Muriel Lamm 
Edward Hales 
Shirley Kirby 
Jack P. Humphrey 



Dolores Kirby 






... . 



President: Eva Kate 
Vice-President: Gene L 
cretary: Frances Ban 
Ire a surer: Dolores Kirby 



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bto: "Let us lead by servii 
Club Colors: Black and Gold 
Club Sponsor: Mrs. Paul Davis 



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First row: 

Jar a Lucas 
Janice Parrish 

Sybil Barnes 
Ann Bell 

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Franc 2 s 

Charlotte Luc 
Dolores Kirl 



Second row: 

e Turner 
Jo Ann BlaJ 
Lucas 
Peggy Barnes 
Cora klice Bass 
Elaine Williamson 
Irene Murray 
•ulah ledger 
ristine Murr 



Lrd to\ : 

Lily . 

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Tom Lucas 
Gene Lar 

ton Smith 
Paul Davis, Jr. 

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CHARI : 3 LUCAS 



SARA LUCAS 



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DORIS MARIS 



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JAKIC 'SOME 



BILLY PITT! 



DARL TAYLOR 





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iSLLE THORi 




3V3RSTTE WHITLEY 



SMOGENS TURNER 



President Everette Whitley 

Vice-President Emogene Turner 

Secretary Sara Lucas 

Treasurer Janice New some 

Class Flower Red Rose 

Class Colors Red and White 



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SOPHOMORE CLASS 




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FARMERS OF fC 'BRIG A 




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FR MAN CLASS 



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GIHLS 1 1 i ALL TS i 



Forwards 



Guar 



Ina Hawley, Captain 
Ann Bell 
Jo Ann Blake 
Peggy Barnes 
Cora Alice Bass 

.rie Be 1 
Sara Ann Blalock 
Aretus Keen 
Ida Mae Bell 



Minnie Ruth Murray 
Charlotte Lucas 
Eleanor Gray Hawley 
Beulah T *r 
Christine Kurray 
Irene Murray 
Claxne Vfilliamson 
Moz elle Th o r ne 
Gloria Gray Sasser 



Kenly— 
Lucama- 



G. A. McClenny, Coach 



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!'icro 25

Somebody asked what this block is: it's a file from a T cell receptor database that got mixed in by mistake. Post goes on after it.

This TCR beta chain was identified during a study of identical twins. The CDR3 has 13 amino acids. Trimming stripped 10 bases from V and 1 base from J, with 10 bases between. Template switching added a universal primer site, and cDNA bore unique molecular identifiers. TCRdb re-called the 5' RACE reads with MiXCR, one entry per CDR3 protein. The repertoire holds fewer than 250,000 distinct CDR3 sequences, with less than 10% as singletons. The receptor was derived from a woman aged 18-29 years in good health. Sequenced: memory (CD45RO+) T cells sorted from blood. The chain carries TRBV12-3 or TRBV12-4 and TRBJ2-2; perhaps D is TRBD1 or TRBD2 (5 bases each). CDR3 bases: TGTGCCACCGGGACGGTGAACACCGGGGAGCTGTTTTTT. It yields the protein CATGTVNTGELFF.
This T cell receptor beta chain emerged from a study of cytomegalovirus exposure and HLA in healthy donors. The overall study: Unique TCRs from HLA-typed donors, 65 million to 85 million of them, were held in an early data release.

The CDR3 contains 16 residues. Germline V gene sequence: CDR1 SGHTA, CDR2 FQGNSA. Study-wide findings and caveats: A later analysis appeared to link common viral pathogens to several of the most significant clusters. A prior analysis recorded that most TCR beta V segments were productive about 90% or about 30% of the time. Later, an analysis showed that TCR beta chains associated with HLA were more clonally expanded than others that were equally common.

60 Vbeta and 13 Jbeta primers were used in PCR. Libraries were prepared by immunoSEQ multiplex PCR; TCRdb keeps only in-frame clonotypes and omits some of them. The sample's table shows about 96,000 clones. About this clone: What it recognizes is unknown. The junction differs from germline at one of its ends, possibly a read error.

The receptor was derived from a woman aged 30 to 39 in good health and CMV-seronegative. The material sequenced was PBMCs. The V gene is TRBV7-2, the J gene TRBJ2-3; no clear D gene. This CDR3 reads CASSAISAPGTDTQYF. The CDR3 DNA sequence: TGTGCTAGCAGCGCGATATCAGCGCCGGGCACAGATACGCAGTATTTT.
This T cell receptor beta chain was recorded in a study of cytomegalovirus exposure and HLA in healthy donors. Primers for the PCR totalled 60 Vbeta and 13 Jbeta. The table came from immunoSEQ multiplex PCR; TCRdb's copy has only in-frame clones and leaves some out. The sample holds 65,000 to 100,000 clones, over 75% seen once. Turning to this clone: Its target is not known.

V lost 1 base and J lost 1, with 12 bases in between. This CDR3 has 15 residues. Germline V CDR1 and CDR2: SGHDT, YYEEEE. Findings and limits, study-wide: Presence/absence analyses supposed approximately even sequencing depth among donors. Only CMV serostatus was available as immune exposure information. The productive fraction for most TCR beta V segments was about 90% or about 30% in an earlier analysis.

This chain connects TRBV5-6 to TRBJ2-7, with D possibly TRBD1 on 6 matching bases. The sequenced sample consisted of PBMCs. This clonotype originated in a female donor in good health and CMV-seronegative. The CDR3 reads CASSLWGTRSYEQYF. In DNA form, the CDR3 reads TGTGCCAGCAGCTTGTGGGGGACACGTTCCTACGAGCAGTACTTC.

Luc ana If 3 

Corinth-Holder k-2 

Lucama 



Rock Ridge 18 

Lucama 

Black Creek 15 

Lucama 2 ] \- 

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Fremont« 

Luc ana 20 



ont 35 

Lucama 35 



Sarotoga ■ 20 

Luc 27 



:»tantonsburg l*f 

Lucama 12 



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Gardners 15 

Lucama 33 




BCY3 f BASKETBALL I 



Billy Lamm 

Gerald Lam 
Lily Fittman 

Francis Raper 

Eston Smith 

Paul Davis, Jr 
Allen Bo swell,- 



Leo Bass 
Marvin Edwards 

Edward Hales 
Donald Rapsr 
Clarence Boyette 

■Captain 

■Coach 



Kenly 33 

Lucama 21 

Pine Level 30 

Lucama 26 

Fremont 35 

Lucama 20 

Stantonsburg 8 

Luc 15 



Rock Ridge 12 

Lucama 37 

Black Creek 15 

Lucama 

Fremont 37 

Lucama 2^ 

Kenly 2k 

Lucama 25 





SPORTS 

The Lucama girls and boys gave a wonderful fight 
this year in basketball. They all were good sports, 
but the boys were defeated in the county championship 
games. They still think they had a good team and are 
determined to win next year. They were county champ- 
ions in 19^7. The girls came next and won the county 
championship. This was the second time they have won 
that title and they hope to keep the title next year. 

The boys lost only two county games, including 
the tournament game. The girls lost about three games 
this year including practice games, l/e are very proud 
of our record in the basketball shorts Picture.